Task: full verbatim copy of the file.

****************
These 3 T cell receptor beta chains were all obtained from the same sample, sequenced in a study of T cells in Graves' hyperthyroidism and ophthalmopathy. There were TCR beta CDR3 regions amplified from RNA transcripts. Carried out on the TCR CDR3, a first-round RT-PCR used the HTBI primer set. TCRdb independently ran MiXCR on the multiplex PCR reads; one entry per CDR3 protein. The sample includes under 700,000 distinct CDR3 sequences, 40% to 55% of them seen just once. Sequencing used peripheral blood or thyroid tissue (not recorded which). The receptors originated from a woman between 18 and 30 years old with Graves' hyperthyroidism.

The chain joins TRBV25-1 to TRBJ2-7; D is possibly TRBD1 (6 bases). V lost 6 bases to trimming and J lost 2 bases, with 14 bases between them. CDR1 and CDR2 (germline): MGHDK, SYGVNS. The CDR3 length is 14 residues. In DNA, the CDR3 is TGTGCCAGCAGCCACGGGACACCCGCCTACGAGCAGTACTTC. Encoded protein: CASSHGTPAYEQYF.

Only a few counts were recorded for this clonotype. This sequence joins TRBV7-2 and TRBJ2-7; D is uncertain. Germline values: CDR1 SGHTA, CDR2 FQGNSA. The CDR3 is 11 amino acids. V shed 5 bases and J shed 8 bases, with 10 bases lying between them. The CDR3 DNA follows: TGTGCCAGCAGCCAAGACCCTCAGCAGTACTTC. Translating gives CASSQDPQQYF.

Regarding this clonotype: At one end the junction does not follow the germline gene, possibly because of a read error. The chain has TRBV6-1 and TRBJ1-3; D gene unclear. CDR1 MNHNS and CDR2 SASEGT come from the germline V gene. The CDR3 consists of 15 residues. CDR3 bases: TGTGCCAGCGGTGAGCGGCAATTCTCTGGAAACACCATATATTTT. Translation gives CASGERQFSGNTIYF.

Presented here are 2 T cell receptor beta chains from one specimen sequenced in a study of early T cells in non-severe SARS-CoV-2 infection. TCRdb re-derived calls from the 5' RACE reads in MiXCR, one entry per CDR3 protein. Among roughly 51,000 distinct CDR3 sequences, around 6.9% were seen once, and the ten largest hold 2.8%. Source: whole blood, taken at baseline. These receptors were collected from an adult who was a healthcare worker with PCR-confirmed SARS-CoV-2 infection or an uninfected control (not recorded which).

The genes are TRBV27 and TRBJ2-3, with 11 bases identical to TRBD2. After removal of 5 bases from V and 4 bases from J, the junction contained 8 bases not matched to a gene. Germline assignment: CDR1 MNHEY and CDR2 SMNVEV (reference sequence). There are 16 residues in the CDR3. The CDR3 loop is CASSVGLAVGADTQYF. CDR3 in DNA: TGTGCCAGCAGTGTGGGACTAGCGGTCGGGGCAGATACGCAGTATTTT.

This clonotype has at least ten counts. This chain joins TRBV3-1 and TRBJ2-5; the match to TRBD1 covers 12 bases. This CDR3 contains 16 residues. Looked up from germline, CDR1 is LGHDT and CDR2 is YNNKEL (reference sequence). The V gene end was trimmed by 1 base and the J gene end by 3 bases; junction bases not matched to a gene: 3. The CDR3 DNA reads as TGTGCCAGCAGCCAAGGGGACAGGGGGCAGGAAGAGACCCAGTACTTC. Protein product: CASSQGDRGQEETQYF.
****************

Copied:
These 3 T cell receptor beta chains were all obtained from the same sample, sequenced in a study of T cells in Graves' hyperthyroidism and ophthalmopathy. There were TCR beta CDR3 regions amplified from RNA transcripts. Carried out on the TCR CDR3, a first-round RT-PCR used the HTBI primer set. TCRdb independently ran MiXCR on the multiplex PCR reads; one entry per CDR3 protein. The sample includes under 700,000 distinct CDR3 sequences, 40% to 55% of them seen just once. Sequencing used peripheral blood or thyroid tissue (not recorded which). The receptors originated from a woman between 18 and 30 years old with Graves' hyperthyroidism.

The chain joins TRBV25-1 to TRBJ2-7; D is possibly TRBD1 (6 bases). V lost 6 bases to trimming and J lost 2 bases, with 14 bases between them. CDR1 and CDR2 (germline): MGHDK, SYGVNS. The CDR3 length is 14 residues. In DNA, the CDR3 is TGTGCCAGCAGCCACGGGACACCCGCCTACGAGCAGTACTTC. Encoded protein: CASSHGTPAYEQYF.

Only a few counts were recorded for this clonotype. This sequence joins TRBV7-2 and TRBJ2-7; D is uncertain. Germline values: CDR1 SGHTA, CDR2 FQGNSA. The CDR3 is 11 amino acids. V shed 5 bases and J shed 8 bases, with 10 bases lying between them. The CDR3 DNA follows: TGTGCCAGCAGCCAAGACCCTCAGCAGTACTTC. Translating gives CASSQDPQQYF.

Regarding this clonotype: At one end the junction does not follow the germline gene, possibly because of a read error. The chain has TRBV6-1 and TRBJ1-3; D gene unclear. CDR1 MNHNS and CDR2 SASEGT come from the germline V gene. The CDR3 consists of 15 residues. CDR3 bases: TGTGCCAGCGGTGAGCGGCAATTCTCTGGAAACACCATATATTTT. Translation gives CASGERQFSGNTIYF.

Presented here are 2 T cell receptor beta chains from one specimen sequenced in a study of early T cells in non-severe SARS-CoV-2 infection. TCRdb re-derived calls from the 5' RACE reads in MiXCR, one entry per CDR3 protein. Among roughly 51,000 distinct CDR3 sequences, around 6.9% were seen once, and the ten largest hold 2.8%. Source: whole blood, taken at baseline. These receptors were collected from an adult who was a healthcare worker with PCR-confirmed SARS-CoV-2 infection or an uninfected control (not recorded which).

The genes are TRBV27 and TRBJ2-3, with 11 bases identical to TRBD2. After removal of 5 bases from V and 4 bases from J, the junction contained 8 bases not matched to a gene. Germline assignment: CDR1 MNHEY and CDR2 SMNVEV (reference sequence). There are 16 residues in the CDR3. The CDR3 loop is CASSVGLAVGADTQYF. CDR3 in DNA: TGTGCCAGCAGTGTGGGACTAGCGGTCGGGGCAGATACGCAGTATTTT.

This clonotype has at least ten counts. This chain joins TRBV3-1 and TRBJ2-5; the match to TRBD1 covers 12 bases. This CDR3 contains 16 residues. Looked up from germline, CDR1 is LGHDT and CDR2 is YNNKEL (reference sequence). The V gene end was trimmed by 1 base and the J gene end by 3 bases; junction bases not matched to a gene: 3. The CDR3 DNA reads as TGTGCCAGCAGCCAAGGGGACAGGGGGCAGGAAGAGACCCAGTACTTC. Protein product: CASSQGDRGQEETQYF.